The "tragic story makes this a bad example to use," he wrote. "But what do you think of the use of the word 'ornery' in this article?"
The story describes one of the children's personalities, saying "Jasper, true to his ornery nature, had been throwing M"
The Star refers to the Merriam-Webster dictionary, which defines "ornery" as"easily annoyed or angered" or "difficult to deal with or control."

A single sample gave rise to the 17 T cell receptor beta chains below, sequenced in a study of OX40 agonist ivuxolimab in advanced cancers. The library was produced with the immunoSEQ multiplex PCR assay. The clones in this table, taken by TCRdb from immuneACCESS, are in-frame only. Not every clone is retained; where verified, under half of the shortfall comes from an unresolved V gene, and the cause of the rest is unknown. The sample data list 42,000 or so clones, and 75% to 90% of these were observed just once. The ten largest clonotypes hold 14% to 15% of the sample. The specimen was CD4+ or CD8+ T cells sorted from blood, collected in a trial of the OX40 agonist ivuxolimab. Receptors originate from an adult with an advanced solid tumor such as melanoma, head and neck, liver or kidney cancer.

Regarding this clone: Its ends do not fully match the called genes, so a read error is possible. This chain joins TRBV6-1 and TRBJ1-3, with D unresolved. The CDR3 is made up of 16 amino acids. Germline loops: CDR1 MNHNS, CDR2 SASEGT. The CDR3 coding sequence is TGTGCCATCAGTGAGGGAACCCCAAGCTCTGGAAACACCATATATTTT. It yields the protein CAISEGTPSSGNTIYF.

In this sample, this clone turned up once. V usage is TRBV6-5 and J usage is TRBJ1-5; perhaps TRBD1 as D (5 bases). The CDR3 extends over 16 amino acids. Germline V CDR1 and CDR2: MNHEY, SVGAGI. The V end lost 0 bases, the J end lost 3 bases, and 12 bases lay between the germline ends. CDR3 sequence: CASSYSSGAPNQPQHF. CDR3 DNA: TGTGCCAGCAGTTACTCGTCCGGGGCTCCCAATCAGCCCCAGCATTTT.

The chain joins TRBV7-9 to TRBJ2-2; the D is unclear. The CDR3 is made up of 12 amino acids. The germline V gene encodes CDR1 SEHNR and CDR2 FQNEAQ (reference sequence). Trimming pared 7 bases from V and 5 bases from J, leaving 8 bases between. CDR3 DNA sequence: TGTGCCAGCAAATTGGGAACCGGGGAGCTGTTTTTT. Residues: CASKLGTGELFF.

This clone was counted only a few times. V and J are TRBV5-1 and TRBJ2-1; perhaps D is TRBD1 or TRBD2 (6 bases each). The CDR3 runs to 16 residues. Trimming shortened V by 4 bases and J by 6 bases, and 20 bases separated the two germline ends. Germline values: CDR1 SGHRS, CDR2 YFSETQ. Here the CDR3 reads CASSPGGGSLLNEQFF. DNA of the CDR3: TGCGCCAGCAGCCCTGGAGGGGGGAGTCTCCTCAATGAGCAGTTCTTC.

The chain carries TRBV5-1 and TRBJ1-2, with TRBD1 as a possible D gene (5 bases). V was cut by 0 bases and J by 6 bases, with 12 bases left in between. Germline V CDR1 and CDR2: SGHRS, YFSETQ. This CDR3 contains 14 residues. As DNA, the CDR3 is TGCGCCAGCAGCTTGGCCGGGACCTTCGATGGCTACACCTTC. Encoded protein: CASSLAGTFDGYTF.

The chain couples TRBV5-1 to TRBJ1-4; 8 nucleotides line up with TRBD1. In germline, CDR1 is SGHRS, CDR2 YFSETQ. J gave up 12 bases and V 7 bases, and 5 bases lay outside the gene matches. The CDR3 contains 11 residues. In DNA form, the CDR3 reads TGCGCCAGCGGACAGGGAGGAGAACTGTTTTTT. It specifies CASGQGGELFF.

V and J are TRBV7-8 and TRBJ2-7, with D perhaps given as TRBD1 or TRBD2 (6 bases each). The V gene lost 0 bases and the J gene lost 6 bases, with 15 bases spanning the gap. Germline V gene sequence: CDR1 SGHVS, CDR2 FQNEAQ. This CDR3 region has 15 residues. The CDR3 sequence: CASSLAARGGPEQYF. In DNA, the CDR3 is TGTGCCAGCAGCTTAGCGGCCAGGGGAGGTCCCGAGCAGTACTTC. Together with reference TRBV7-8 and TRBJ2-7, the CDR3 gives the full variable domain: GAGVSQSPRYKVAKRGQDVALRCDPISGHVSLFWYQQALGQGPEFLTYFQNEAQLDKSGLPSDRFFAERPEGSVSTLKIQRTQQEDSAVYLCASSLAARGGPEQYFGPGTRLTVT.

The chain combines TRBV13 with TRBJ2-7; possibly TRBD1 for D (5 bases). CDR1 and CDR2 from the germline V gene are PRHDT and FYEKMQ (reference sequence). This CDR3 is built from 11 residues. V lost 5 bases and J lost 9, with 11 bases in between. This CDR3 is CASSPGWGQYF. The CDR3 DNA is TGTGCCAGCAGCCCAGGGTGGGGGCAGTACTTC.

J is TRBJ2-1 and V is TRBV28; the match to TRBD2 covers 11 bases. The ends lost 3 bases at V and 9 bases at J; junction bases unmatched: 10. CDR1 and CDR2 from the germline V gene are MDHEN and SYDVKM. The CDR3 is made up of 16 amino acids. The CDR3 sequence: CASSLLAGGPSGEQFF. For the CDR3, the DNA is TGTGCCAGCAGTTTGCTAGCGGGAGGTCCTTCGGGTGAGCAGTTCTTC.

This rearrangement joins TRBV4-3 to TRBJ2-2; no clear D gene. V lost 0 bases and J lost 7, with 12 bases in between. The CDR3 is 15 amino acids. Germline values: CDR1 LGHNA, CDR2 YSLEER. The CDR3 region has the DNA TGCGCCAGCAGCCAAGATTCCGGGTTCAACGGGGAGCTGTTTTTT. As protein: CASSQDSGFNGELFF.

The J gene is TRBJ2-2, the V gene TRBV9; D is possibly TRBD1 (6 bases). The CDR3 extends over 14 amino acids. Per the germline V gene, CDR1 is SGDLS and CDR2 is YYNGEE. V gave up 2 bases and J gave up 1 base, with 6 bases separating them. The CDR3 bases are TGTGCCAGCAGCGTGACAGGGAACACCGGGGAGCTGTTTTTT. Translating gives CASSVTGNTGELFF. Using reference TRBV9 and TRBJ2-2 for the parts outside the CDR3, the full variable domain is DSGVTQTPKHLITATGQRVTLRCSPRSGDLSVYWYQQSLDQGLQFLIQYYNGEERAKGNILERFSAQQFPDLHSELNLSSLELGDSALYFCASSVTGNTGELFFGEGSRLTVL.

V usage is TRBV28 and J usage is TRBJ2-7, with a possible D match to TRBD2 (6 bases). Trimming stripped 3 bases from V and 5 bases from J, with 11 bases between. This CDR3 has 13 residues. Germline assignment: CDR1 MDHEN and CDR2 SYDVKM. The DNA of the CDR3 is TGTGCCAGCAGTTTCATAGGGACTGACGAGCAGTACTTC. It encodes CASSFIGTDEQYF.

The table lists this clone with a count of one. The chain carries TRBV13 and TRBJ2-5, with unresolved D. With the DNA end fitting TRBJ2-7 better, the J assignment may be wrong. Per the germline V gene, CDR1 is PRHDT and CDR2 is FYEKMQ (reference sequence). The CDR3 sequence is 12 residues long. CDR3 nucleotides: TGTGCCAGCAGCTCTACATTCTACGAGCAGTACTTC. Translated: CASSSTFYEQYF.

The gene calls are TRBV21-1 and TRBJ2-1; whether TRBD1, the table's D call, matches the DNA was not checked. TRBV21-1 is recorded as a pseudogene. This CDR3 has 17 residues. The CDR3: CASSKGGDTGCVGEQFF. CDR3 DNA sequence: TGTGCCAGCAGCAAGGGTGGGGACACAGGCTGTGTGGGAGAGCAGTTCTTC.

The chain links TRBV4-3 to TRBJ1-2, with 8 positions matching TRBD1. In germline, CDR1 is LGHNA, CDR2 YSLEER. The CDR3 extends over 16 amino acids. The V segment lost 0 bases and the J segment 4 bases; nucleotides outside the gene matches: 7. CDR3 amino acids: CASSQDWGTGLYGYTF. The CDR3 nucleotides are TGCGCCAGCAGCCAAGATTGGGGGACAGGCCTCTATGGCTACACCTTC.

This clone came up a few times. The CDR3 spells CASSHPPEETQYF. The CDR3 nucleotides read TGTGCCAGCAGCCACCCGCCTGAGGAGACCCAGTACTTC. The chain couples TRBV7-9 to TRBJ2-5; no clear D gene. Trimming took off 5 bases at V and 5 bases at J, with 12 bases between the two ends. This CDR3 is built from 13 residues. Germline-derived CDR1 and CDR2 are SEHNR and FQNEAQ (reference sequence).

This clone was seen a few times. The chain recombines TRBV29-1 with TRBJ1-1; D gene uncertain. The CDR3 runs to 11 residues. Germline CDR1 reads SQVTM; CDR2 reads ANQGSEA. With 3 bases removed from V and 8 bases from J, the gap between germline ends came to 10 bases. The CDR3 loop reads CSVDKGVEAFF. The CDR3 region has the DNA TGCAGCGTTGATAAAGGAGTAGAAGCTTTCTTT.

That seems at odds with the description of the child.
But here, I'd also say it's at odds with my own experience. "Ornery" is a term I heard often while growing up in the Midwest, and it was virtually always a term of endearment. In my world, at least, it was an especially affectionate synonym for "mischievous," used exclusively to describe benign behavior. It's much more akin to "naughty" than "difficult" to me.
I wonder if I'm alone here, but I didn't read this story as intending to use the term as a pejorative.